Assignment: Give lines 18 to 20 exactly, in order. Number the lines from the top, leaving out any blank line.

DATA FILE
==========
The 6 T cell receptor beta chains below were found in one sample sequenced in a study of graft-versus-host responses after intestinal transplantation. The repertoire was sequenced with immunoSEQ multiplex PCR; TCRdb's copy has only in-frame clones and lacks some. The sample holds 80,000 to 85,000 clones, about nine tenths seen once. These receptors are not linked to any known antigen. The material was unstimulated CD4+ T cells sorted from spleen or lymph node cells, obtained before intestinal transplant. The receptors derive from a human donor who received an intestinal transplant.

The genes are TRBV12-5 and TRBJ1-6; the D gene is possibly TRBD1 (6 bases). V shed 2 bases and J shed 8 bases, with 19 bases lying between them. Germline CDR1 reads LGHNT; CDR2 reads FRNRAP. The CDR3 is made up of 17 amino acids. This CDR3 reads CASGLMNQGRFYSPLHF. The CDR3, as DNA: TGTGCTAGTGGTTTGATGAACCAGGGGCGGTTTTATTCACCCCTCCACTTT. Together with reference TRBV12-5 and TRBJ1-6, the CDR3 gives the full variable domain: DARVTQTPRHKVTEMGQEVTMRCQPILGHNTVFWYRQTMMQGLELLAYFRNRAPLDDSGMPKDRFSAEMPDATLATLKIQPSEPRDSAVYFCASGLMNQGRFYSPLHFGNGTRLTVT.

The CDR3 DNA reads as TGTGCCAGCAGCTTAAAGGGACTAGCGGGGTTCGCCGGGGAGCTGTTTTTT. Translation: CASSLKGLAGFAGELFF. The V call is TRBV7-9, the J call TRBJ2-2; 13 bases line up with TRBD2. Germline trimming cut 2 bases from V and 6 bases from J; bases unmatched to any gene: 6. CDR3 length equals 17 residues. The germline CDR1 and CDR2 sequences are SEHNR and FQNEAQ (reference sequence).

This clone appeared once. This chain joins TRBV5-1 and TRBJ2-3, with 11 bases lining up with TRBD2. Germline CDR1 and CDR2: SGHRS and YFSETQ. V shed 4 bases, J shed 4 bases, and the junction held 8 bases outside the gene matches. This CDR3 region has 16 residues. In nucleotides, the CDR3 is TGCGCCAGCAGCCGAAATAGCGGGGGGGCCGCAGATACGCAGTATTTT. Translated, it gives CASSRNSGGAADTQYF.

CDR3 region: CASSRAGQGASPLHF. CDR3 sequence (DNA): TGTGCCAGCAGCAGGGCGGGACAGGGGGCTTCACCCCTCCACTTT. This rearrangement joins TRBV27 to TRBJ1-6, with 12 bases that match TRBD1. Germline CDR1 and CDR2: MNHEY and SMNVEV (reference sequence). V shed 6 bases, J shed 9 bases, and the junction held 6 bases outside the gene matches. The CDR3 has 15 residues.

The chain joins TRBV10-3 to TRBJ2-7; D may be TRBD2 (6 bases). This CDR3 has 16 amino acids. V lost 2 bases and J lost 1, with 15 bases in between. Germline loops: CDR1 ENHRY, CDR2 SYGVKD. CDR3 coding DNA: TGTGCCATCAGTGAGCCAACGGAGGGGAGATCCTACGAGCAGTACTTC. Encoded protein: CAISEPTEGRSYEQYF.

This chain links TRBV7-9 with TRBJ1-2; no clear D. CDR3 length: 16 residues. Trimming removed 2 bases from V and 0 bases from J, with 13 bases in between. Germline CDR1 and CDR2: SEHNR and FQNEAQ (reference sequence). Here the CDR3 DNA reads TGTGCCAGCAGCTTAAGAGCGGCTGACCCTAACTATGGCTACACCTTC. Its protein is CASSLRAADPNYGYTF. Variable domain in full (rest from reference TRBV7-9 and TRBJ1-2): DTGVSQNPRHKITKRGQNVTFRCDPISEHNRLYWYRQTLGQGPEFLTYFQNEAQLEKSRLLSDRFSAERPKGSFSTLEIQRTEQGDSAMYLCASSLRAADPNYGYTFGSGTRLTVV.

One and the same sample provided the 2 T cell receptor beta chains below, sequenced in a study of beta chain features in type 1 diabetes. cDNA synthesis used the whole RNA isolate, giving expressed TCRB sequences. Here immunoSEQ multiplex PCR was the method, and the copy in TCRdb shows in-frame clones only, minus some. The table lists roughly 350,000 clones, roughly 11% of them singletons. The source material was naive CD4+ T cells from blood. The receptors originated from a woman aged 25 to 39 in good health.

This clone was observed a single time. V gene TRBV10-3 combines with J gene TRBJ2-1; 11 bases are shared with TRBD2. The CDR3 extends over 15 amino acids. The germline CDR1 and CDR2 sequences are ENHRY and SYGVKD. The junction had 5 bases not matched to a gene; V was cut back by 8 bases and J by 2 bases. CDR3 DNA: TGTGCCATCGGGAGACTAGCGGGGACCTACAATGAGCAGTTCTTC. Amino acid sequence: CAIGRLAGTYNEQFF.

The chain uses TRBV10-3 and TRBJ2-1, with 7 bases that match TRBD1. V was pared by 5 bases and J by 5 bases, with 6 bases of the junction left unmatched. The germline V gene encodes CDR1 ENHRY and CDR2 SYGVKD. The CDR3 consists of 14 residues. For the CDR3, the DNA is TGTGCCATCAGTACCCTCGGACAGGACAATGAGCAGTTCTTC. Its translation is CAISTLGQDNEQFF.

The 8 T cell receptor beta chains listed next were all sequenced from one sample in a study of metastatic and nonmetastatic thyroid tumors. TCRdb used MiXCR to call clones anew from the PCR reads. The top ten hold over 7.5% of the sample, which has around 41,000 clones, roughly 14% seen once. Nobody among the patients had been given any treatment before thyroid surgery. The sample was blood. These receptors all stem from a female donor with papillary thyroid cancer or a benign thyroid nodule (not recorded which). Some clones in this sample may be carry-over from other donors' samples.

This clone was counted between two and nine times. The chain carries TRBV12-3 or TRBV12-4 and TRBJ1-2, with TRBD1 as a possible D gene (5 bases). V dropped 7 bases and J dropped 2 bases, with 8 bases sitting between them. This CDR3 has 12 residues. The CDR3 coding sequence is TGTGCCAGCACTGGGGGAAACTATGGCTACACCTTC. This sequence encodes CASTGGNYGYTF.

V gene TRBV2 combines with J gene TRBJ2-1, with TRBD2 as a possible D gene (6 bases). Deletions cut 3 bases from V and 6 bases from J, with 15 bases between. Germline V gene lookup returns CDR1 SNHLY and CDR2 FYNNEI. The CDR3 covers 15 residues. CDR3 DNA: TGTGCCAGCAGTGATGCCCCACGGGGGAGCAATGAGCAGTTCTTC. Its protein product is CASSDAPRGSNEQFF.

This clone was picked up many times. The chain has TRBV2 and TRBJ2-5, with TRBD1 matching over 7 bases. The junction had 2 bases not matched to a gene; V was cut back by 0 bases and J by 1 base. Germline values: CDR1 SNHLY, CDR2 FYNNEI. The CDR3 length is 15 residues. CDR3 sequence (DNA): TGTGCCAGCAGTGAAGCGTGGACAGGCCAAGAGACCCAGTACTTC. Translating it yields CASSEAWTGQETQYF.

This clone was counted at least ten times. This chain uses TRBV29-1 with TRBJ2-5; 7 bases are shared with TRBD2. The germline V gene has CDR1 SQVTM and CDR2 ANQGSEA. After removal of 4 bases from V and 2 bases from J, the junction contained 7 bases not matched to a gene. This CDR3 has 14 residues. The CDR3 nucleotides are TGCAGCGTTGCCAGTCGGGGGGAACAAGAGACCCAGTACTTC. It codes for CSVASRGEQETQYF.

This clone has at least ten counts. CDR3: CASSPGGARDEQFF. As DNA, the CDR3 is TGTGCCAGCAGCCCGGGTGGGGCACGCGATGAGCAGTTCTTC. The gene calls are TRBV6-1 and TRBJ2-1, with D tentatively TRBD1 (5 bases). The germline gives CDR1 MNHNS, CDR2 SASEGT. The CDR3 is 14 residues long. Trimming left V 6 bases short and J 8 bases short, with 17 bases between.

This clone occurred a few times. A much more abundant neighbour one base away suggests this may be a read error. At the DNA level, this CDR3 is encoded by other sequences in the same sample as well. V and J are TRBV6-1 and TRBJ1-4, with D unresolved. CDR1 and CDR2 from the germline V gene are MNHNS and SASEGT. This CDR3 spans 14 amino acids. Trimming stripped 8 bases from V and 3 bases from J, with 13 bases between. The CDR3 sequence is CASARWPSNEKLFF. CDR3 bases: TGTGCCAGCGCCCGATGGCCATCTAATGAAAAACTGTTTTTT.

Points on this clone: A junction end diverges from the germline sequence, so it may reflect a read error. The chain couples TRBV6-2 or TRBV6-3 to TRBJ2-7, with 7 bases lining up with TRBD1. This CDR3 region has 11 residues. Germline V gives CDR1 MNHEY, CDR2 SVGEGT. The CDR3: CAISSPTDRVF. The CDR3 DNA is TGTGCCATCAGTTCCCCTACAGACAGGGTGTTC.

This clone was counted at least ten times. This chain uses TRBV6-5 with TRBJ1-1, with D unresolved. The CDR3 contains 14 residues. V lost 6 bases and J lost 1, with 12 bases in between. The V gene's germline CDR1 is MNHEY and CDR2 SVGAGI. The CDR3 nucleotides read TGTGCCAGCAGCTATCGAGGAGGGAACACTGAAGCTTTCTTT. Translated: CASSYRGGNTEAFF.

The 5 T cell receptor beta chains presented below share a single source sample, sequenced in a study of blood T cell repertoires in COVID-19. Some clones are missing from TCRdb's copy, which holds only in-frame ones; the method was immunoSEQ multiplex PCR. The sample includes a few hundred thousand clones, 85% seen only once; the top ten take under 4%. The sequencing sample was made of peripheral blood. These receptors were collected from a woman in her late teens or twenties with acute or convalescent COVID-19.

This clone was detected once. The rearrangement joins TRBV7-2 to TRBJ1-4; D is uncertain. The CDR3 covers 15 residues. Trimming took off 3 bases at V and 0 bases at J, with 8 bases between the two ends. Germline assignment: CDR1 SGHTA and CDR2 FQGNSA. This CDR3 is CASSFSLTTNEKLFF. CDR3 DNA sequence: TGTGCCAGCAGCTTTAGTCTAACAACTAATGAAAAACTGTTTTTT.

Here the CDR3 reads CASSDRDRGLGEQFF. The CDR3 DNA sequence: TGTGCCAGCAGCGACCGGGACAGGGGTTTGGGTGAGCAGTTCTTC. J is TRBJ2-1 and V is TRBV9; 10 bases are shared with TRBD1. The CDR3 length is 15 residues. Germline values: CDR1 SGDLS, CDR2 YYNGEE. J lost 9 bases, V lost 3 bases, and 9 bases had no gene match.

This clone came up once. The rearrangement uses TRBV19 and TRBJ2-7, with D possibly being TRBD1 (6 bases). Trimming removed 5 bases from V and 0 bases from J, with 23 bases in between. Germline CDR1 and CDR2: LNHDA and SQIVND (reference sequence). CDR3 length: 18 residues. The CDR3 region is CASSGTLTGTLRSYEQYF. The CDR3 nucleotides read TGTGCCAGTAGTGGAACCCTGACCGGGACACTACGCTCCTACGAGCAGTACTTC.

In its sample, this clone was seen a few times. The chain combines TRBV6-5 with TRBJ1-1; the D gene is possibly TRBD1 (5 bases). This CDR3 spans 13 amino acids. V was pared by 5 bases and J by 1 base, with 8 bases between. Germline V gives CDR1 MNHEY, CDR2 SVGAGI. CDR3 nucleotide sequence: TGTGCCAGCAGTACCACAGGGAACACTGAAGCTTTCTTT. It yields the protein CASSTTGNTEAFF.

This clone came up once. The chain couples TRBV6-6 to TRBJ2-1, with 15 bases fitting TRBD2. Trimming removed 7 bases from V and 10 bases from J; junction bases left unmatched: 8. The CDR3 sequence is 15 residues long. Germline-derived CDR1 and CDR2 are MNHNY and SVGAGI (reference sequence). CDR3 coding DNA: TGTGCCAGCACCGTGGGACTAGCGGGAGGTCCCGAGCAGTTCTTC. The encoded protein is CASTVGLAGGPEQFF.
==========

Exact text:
Points on this clone: A junction end diverges from the germline sequence, so it may reflect a read error. The chain couples TRBV6-2 or TRBV6-3 to TRBJ2-7, with 7 bases lining up with TRBD1. This CDR3 region has 11 residues. Germline V gives CDR1 MNHEY, CDR2 SVGEGT. The CDR3: CAISSPTDRVF. The CDR3 DNA is TGTGCCATCAGTTCCCCTACAGACAGGGTGTTC.

This clone was counted at least ten times. This chain uses TRBV6-5 with TRBJ1-1, with D unresolved. The CDR3 contains 14 residues. V lost 6 bases and J lost 1, with 12 bases in between. The V gene's germline CDR1 is MNHEY and CDR2 SVGAGI. The CDR3 nucleotides read TGTGCCAGCAGCTATCGAGGAGGGAACACTGAAGCTTTCTTT. Translated: CASSYRGGNTEAFF.

The 5 T cell receptor beta chains presented below share a single source sample, sequenced in a study of blood T cell repertoires in COVID-19. Some clones are missing from TCRdb's copy, which holds only in-frame ones; the method was immunoSEQ multiplex PCR. The sample includes a few hundred thousand clones, 85% seen only once; the top ten take under 4%. The sequencing sample was made of peripheral blood. These receptors were collected from a woman in her late teens or twenties with acute or convalescent COVID-19.